Bishop David Edwards was taking a walk in Pointe-du-Chêne on Wednesday, part of an annual pilgrimage he set out to do through the seven archdeaconries of New Brunswick.

But during his morning hike, he was approached by residents concerned about plans for a mega-campsite on Pointe-du-Chêne Road.

The park of 600 to 700 campsites, which Health Minister Victor Boudreau formerly held a stake in, would be the largest in the Maritimes.

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Posted in Canada, Energy, Natural Resources

(Church Times) C of E urged to pull out of fossil fuels

CHRISTIAN AID has challenged the Church of England to disinvest from fossil fuels, after it emerged that the Archbishop of Canterbury was involved in persuading a major investment fund to pull its own money out fossil fuels.

BMO Global Asset Management’s range of “responsible” funds will no longer invest in any company which has reserves of fossil fuels, it an­­nounced on Monday. Archbishop Welby is the president of the firm’s ethical advisory council, and report­edly played a key part in pushing through the change in policy, which will be implemented by 2020.

Christian Aid is now ques­tioning why the Archbishop cannot play the same part closer to home and pull the C of E’s own investments out of fossil-fuel reserves.

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Posted in Church of England (CoE), Corporations/Corporate Life, Economy, Energy, Natural Resources, Ethics / Moral Theology, Stock Market

(Rabbi Jonathan Sacks) Never forget how we, so small, are blessed to be part of a universe so great

I was riveted by a television program this week called The Day the Dinosaurs Died. It was about a team of scientists who’ve been drilling deep into the rock beneath the shallow waters of the Gulf of Mexico at the precise point where a 9 mile wide asteroid crashed into the Earth 66 million years ago with an impact equal to ten billion Hiroshima atomic bombs. The result was a dense cloud of sulphur that plunged the planet into a global winter, killing the dinosaurs and causing the greatest mass extinction in history. The result was space for small mammals to flourish, including eventually Homo sapiens, i.e. us.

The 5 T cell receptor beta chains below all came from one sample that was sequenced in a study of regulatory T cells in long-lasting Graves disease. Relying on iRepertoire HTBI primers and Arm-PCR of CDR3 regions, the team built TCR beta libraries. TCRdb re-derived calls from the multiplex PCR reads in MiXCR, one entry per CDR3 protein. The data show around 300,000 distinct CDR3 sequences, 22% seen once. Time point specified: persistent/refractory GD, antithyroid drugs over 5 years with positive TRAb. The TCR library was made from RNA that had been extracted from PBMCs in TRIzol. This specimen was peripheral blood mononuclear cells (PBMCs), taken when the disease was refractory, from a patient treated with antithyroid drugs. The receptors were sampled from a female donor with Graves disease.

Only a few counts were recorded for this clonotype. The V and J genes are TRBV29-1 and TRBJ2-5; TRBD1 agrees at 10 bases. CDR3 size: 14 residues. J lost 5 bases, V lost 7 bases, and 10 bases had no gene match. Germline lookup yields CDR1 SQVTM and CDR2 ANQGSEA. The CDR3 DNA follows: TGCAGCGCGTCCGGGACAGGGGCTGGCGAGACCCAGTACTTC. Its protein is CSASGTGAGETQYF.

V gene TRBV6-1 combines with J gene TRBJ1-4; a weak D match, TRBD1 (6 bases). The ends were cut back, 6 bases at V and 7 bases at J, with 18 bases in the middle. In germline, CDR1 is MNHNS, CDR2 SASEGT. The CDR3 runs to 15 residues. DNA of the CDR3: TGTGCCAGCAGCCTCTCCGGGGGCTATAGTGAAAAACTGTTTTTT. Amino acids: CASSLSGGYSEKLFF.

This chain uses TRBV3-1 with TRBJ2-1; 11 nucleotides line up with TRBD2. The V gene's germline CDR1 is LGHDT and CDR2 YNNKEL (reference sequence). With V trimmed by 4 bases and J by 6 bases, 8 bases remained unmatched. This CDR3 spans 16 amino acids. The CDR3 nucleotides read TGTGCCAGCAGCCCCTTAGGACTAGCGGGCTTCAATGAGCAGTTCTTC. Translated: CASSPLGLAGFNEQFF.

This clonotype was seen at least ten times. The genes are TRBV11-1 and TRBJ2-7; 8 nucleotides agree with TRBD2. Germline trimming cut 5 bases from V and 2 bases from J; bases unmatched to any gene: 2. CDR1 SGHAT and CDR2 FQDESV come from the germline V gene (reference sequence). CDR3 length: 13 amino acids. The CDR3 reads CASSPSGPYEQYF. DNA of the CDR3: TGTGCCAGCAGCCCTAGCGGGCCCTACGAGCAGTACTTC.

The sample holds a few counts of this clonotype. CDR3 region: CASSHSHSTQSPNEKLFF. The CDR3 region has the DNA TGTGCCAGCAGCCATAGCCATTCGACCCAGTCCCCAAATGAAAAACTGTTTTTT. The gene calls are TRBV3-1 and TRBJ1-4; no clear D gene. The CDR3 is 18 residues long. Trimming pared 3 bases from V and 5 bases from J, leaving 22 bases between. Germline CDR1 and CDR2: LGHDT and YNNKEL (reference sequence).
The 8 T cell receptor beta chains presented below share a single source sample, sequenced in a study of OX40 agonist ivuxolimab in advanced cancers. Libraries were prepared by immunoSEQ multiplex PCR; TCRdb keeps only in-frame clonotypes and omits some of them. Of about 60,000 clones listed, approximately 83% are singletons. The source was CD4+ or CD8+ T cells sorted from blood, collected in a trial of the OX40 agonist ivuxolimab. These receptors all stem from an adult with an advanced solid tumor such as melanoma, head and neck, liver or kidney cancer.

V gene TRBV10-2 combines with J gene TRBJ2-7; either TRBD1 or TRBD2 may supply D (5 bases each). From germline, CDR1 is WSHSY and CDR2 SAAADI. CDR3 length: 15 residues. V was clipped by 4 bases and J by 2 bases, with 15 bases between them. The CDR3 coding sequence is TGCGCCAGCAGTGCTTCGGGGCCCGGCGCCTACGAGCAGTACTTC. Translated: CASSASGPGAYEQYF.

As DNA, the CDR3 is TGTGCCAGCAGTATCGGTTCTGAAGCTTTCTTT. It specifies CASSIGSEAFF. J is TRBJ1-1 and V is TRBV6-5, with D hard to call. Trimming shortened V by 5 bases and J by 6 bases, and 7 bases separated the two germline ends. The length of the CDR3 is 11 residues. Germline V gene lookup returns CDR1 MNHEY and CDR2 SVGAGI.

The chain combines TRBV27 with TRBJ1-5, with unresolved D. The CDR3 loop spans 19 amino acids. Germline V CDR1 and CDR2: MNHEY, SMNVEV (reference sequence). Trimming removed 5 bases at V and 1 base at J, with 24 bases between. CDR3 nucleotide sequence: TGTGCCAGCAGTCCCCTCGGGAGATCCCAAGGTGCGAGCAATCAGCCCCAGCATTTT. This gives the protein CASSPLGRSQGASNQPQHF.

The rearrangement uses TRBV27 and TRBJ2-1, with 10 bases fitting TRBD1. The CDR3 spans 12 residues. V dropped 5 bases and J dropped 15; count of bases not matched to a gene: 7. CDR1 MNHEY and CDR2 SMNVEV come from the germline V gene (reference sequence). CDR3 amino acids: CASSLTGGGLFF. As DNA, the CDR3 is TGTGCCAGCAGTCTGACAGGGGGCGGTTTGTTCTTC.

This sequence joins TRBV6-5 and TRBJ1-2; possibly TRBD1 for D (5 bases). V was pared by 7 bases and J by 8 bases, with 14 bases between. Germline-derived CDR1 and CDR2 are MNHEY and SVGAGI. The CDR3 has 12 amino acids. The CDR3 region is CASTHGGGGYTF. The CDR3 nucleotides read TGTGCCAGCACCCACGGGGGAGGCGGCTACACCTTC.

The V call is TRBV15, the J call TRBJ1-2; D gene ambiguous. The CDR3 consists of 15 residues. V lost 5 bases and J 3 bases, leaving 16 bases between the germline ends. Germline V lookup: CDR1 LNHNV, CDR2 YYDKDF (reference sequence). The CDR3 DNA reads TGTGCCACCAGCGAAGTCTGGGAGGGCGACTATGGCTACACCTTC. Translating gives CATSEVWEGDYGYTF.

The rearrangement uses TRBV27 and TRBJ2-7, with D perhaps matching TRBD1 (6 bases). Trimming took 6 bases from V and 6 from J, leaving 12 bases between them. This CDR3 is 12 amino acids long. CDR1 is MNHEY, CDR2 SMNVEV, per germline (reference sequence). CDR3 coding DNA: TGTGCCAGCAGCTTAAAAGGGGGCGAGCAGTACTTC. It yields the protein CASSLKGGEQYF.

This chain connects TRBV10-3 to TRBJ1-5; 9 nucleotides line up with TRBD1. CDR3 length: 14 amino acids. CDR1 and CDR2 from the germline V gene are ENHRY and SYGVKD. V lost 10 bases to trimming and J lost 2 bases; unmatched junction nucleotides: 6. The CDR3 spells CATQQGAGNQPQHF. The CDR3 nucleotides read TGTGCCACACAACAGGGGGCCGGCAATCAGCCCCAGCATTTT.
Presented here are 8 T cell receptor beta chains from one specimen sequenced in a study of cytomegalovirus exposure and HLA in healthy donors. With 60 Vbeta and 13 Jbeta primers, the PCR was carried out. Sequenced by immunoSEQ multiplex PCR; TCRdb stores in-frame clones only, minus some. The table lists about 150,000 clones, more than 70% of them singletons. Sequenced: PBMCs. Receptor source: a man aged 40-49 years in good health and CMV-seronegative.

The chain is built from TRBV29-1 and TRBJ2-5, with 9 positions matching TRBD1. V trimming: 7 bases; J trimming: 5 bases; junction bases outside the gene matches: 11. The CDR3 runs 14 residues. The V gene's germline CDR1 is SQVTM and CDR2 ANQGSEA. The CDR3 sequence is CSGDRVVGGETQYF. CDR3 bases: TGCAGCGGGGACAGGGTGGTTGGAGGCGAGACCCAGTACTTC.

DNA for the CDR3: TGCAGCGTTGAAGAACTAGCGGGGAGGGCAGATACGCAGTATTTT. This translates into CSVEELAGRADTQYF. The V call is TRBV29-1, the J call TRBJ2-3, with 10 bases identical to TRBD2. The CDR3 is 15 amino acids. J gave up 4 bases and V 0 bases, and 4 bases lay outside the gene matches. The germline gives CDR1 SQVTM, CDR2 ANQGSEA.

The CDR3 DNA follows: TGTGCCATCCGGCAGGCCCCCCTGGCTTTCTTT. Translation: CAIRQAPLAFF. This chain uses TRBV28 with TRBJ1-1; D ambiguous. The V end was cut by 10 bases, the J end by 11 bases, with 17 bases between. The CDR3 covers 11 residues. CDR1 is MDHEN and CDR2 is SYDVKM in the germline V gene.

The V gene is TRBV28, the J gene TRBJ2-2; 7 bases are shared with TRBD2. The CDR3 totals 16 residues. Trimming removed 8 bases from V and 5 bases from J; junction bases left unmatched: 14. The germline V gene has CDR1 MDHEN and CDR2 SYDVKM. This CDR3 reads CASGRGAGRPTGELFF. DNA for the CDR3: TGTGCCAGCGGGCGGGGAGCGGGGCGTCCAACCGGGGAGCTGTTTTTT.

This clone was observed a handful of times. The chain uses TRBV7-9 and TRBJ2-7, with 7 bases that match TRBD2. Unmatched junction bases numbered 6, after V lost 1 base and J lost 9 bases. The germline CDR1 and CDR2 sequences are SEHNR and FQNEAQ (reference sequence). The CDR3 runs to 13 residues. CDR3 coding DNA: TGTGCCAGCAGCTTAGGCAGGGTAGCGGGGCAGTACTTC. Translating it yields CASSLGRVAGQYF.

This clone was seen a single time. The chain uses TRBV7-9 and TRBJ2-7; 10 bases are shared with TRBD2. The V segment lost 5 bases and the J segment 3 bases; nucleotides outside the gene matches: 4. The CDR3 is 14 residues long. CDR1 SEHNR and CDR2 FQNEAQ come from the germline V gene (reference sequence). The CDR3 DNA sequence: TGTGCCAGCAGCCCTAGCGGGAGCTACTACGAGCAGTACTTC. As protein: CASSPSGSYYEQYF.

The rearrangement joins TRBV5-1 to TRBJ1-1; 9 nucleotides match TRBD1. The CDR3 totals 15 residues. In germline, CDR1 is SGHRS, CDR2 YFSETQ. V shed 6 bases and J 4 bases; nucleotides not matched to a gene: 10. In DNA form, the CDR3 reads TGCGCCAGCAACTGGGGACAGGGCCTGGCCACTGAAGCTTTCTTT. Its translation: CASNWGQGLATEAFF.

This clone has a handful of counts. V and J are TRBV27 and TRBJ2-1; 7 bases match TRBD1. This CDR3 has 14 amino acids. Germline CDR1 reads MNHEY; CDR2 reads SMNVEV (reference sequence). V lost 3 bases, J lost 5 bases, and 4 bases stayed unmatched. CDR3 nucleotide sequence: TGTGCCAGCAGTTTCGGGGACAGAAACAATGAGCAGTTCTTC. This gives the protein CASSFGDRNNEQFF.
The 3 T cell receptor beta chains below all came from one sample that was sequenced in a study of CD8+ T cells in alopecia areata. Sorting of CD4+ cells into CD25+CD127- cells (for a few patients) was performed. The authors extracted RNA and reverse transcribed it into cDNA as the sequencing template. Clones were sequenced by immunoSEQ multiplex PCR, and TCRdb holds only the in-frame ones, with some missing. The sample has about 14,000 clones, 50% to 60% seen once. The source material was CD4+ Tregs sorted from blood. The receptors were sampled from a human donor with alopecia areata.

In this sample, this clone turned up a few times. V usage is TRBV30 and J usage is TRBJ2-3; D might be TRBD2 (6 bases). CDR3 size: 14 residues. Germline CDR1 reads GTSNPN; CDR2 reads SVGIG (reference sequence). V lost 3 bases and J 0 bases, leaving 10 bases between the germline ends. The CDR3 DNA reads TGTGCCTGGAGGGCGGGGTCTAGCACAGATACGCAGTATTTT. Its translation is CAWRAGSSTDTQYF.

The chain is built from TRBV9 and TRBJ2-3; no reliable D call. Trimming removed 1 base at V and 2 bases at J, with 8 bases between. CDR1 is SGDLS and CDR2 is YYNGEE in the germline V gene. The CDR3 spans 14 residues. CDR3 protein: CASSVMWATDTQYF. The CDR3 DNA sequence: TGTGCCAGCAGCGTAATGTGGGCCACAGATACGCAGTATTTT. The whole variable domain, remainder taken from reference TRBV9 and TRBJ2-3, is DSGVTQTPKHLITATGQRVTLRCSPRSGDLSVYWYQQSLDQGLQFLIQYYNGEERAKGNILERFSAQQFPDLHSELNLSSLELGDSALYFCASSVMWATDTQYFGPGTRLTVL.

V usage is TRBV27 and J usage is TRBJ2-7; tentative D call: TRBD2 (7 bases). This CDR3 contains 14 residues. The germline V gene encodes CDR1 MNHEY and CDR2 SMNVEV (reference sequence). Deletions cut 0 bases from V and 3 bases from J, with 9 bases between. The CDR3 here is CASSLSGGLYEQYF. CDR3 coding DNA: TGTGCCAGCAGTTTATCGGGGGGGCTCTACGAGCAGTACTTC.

What was fascinating was the scientists’ conclusion that what made the difference wasn’t that the asteroid struck but precisely where. Had it fallen thirty seconds earlier in deep waters, or thirty seconds later on dry land, the impact wouldn’t have been so great. The dinosaurs would have survived and we might never have emerged. Thirty seconds isn’t that long, even in a Thought for the Day, let alone when set against the four and a half billion years of the existence of planet Earth.

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Posted in Energy, Natural Resources, History, Judaism, Science & Technology, Theology

(AP) South Carolina Gas Tax Increase Becomes Law After Senate Overrides Vet

The South Carolina Senate has voted to override Gov. Henry McMaster’s veto of the gas tax that raises money to fix roads, meaning the measure will now become law.

The final vote was 32-12. It came nearly two hours after the House also overrode the veto by 95-18 vote.

The move means the measure is now finally approved, and will officially become law on July 1